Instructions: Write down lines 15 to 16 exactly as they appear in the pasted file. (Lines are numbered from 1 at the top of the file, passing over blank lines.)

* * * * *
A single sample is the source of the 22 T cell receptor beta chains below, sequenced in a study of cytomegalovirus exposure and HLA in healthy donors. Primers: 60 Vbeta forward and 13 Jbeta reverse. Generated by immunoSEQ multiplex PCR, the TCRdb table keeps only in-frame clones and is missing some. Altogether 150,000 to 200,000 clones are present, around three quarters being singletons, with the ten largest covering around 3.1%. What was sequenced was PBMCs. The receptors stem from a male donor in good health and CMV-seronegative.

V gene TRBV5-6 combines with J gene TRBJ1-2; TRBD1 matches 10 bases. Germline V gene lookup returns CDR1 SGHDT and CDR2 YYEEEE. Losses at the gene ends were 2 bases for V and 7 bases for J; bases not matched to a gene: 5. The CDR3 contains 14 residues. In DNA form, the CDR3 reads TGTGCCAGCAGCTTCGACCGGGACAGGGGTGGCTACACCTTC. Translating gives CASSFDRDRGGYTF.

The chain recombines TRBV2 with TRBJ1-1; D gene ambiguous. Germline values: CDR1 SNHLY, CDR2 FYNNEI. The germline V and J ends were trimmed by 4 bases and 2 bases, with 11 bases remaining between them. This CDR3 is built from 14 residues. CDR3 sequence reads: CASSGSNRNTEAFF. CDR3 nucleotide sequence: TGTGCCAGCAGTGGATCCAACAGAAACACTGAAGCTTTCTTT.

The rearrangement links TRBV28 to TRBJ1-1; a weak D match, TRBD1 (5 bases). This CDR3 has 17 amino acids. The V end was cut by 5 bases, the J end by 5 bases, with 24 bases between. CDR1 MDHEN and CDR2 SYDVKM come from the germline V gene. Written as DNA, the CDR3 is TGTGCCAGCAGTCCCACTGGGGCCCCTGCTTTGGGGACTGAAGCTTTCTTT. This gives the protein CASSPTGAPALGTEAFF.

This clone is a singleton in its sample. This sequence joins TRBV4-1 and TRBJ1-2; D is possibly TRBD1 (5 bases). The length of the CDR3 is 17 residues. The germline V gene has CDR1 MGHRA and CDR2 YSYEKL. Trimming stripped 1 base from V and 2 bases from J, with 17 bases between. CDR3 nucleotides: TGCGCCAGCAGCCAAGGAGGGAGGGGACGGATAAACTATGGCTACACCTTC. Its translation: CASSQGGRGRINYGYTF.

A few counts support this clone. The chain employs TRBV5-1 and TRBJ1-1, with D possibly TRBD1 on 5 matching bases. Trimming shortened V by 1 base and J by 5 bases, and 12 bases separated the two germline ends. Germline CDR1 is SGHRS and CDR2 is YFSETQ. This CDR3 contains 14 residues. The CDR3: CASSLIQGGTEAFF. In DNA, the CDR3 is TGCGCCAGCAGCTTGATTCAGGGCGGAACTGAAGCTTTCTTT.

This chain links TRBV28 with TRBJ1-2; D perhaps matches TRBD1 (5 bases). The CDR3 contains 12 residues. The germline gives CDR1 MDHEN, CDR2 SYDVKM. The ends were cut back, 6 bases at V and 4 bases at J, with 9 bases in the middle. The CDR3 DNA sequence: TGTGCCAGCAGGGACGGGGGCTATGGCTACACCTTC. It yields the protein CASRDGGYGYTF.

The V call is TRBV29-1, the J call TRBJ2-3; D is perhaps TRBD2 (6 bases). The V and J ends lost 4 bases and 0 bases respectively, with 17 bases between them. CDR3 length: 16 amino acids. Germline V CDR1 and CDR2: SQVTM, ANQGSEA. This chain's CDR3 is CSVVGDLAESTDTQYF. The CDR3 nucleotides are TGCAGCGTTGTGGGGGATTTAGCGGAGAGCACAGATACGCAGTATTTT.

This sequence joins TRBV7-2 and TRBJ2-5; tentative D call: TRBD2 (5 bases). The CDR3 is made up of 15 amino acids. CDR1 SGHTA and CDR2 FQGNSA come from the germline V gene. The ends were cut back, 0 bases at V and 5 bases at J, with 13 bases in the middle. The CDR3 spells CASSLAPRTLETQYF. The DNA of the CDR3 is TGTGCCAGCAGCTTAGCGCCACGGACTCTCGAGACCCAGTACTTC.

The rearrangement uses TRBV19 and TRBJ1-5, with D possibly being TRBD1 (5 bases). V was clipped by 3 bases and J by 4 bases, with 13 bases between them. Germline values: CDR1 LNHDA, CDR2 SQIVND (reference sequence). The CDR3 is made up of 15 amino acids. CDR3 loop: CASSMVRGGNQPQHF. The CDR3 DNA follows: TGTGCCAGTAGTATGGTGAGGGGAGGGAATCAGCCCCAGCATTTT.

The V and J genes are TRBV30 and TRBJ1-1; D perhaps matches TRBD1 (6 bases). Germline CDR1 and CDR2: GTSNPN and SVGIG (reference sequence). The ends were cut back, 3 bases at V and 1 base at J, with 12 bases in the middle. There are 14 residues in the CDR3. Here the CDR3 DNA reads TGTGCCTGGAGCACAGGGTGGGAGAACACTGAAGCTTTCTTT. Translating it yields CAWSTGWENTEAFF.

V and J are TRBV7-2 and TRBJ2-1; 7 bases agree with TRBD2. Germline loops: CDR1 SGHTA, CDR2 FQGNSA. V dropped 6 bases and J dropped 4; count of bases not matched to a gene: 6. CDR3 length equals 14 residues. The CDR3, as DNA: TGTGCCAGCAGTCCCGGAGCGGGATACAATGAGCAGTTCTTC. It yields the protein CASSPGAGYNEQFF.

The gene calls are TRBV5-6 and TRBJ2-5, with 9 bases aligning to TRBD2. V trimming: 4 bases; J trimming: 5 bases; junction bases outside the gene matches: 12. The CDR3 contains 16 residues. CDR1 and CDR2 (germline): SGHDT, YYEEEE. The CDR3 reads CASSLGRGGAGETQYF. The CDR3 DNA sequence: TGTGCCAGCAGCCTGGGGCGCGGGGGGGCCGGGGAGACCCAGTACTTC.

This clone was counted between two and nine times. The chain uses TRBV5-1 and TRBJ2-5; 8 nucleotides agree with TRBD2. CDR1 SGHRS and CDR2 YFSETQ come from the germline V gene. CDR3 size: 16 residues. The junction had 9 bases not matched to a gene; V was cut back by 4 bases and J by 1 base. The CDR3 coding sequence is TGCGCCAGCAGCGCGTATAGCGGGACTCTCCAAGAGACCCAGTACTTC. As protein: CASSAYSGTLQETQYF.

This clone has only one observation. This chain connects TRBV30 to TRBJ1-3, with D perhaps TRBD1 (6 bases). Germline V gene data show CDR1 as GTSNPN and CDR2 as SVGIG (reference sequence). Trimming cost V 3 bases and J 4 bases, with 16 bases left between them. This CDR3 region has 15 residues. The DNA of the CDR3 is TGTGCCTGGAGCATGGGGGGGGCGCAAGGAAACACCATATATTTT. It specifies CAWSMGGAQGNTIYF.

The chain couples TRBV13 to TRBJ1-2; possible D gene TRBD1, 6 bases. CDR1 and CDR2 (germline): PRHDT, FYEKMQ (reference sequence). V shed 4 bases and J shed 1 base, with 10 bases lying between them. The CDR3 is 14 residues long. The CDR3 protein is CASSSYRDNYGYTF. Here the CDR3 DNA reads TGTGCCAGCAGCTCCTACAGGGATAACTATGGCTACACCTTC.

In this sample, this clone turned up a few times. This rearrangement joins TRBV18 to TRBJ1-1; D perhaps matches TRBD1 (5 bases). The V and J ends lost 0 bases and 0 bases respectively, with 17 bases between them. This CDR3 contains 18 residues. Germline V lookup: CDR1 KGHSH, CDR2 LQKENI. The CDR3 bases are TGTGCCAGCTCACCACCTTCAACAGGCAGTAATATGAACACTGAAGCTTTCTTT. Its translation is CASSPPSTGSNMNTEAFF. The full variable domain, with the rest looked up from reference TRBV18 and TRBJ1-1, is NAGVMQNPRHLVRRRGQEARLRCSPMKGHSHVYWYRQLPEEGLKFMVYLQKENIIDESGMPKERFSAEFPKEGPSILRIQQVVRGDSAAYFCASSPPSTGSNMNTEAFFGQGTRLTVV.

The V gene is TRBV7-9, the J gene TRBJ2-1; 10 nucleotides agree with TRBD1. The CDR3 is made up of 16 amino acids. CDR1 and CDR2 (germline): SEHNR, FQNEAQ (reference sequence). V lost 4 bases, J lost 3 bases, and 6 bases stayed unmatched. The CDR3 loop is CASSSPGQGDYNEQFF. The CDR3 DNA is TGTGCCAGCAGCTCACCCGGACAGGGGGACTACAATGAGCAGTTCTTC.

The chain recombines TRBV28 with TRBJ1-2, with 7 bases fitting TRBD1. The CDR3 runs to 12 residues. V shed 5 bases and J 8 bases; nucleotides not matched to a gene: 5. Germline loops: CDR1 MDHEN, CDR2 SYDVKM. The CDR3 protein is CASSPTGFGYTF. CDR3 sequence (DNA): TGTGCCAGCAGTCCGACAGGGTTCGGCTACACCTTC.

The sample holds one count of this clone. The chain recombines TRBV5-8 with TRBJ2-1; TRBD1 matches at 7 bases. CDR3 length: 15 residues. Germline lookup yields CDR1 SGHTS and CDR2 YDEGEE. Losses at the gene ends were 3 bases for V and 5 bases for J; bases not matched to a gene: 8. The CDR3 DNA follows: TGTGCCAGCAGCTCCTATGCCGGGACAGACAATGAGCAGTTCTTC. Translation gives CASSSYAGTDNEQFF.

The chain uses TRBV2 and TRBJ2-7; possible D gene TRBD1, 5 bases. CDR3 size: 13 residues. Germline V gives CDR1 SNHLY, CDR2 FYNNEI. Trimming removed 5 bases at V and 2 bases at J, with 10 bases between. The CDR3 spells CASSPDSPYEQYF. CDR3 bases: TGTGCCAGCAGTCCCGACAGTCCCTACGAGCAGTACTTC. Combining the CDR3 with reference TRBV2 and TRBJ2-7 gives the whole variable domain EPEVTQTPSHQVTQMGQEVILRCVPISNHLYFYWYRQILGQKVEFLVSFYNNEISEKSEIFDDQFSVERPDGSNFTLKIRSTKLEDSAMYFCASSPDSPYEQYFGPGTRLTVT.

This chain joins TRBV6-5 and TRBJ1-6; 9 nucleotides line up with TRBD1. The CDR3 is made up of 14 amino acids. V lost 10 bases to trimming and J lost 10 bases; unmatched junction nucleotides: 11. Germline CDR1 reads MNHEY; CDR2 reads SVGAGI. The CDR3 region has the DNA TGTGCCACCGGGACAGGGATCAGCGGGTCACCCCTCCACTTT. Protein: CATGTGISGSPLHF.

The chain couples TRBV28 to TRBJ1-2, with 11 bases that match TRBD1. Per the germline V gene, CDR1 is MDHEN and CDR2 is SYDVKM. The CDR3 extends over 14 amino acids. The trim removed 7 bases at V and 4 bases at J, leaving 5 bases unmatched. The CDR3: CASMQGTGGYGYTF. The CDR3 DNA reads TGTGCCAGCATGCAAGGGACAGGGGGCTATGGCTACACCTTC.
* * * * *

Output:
This clone has only one observation. This chain connects TRBV30 to TRBJ1-3, with D perhaps TRBD1 (6 bases). Germline V gene data show CDR1 as GTSNPN and CDR2 as SVGIG (reference sequence). Trimming cost V 3 bases and J 4 bases, with 16 bases left between them. This CDR3 region has 15 residues. The DNA of the CDR3 is TGTGCCTGGAGCATGGGGGGGGCGCAAGGAAACACCATATATTTT. It specifies CAWSMGGAQGNTIYF.

The chain couples TRBV13 to TRBJ1-2; possible D gene TRBD1, 6 bases. CDR1 and CDR2 (germline): PRHDT, FYEKMQ (reference sequence). V shed 4 bases and J shed 1 base, with 10 bases lying between them. The CDR3 is 14 residues long. The CDR3 protein is CASSSYRDNYGYTF. Here the CDR3 DNA reads TGTGCCAGCAGCTCCTACAGGGATAACTATGGCTACACCTTC.